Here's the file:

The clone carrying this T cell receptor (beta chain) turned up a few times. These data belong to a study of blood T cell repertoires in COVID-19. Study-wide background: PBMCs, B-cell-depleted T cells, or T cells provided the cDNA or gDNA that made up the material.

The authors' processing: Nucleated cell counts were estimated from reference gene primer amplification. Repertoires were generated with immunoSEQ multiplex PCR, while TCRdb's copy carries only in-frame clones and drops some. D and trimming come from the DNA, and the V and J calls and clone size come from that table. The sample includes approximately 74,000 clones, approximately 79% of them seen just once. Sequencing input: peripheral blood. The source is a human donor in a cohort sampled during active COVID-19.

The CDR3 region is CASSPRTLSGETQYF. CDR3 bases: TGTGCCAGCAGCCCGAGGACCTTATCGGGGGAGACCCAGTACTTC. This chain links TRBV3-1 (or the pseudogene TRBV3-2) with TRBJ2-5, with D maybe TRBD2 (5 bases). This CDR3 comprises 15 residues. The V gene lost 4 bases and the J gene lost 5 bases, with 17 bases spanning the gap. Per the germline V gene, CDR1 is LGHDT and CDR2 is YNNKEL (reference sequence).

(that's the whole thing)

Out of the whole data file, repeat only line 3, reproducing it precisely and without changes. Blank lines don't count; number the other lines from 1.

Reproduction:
The CDR3 region is CASSPRTLSGETQYF. CDR3 bases: TGTGCCAGCAGCCCGAGGACCTTATCGGGGGAGACCCAGTACTTC. This chain links TRBV3-1 (or the pseudogene TRBV3-2) with TRBJ2-5, with D maybe TRBD2 (5 bases). This CDR3 comprises 15 residues. The V gene lost 4 bases and the J gene lost 5 bases, with 17 bases spanning the gap. Per the germline V gene, CDR1 is LGHDT and CDR2 is YNNKEL (reference sequence).